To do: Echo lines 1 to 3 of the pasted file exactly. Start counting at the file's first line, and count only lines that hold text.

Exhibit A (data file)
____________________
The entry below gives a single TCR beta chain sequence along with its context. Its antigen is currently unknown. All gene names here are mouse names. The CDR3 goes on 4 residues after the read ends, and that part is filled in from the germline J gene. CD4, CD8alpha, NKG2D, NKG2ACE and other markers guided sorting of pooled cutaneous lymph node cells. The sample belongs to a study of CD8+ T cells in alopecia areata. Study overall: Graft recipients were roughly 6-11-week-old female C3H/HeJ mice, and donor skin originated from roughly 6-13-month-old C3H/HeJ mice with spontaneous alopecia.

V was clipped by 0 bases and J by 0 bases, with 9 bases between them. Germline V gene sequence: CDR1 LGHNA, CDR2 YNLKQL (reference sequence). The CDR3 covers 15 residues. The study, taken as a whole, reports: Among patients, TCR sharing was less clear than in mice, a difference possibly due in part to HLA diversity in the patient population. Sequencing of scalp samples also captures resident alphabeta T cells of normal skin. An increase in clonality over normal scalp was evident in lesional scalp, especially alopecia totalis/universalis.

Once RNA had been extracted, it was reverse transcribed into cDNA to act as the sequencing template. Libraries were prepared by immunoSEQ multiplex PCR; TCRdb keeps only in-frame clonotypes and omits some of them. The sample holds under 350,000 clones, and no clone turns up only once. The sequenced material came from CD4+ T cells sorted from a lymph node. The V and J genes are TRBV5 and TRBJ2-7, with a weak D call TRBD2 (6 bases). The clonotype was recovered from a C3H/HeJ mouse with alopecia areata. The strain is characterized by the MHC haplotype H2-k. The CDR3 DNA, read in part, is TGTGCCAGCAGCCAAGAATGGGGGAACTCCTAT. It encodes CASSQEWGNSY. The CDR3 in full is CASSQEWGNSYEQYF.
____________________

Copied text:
The entry below gives a single TCR beta chain sequence along with its context. Its antigen is currently unknown. All gene names here are mouse names. The CDR3 goes on 4 residues after the read ends, and that part is filled in from the germline J gene. CD4, CD8alpha, NKG2D, NKG2ACE and other markers guided sorting of pooled cutaneous lymph node cells. The sample belongs to a study of CD8+ T cells in alopecia areata. Study overall: Graft recipients were roughly 6-11-week-old female C3H/HeJ mice, and donor skin originated from roughly 6-13-month-old C3H/HeJ mice with spontaneous alopecia.

V was clipped by 0 bases and J by 0 bases, with 9 bases between them. Germline V gene sequence: CDR1 LGHNA, CDR2 YNLKQL (reference sequence). The CDR3 covers 15 residues. The study, taken as a whole, reports: Among patients, TCR sharing was less clear than in mice, a difference possibly due in part to HLA diversity in the patient population. Sequencing of scalp samples also captures resident alphabeta T cells of normal skin. An increase in clonality over normal scalp was evident in lesional scalp, especially alopecia totalis/universalis.

Once RNA had been extracted, it was reverse transcribed into cDNA to act as the sequencing template. Libraries were prepared by immunoSEQ multiplex PCR; TCRdb keeps only in-frame clonotypes and omits some of them. The sample holds under 350,000 clones, and no clone turns up only once. The sequenced material came from CD4+ T cells sorted from a lymph node. The V and J genes are TRBV5 and TRBJ2-7, with a weak D call TRBD2 (6 bases). The clonotype was recovered from a C3H/HeJ mouse with alopecia areata. The strain is characterized by the MHC haplotype H2-k. The CDR3 DNA, read in part, is TGTGCCAGCAGCCAAGAATGGGGGAACTCCTAT. It encodes CASSQEWGNSY. The CDR3 in full is CASSQEWGNSYEQYF.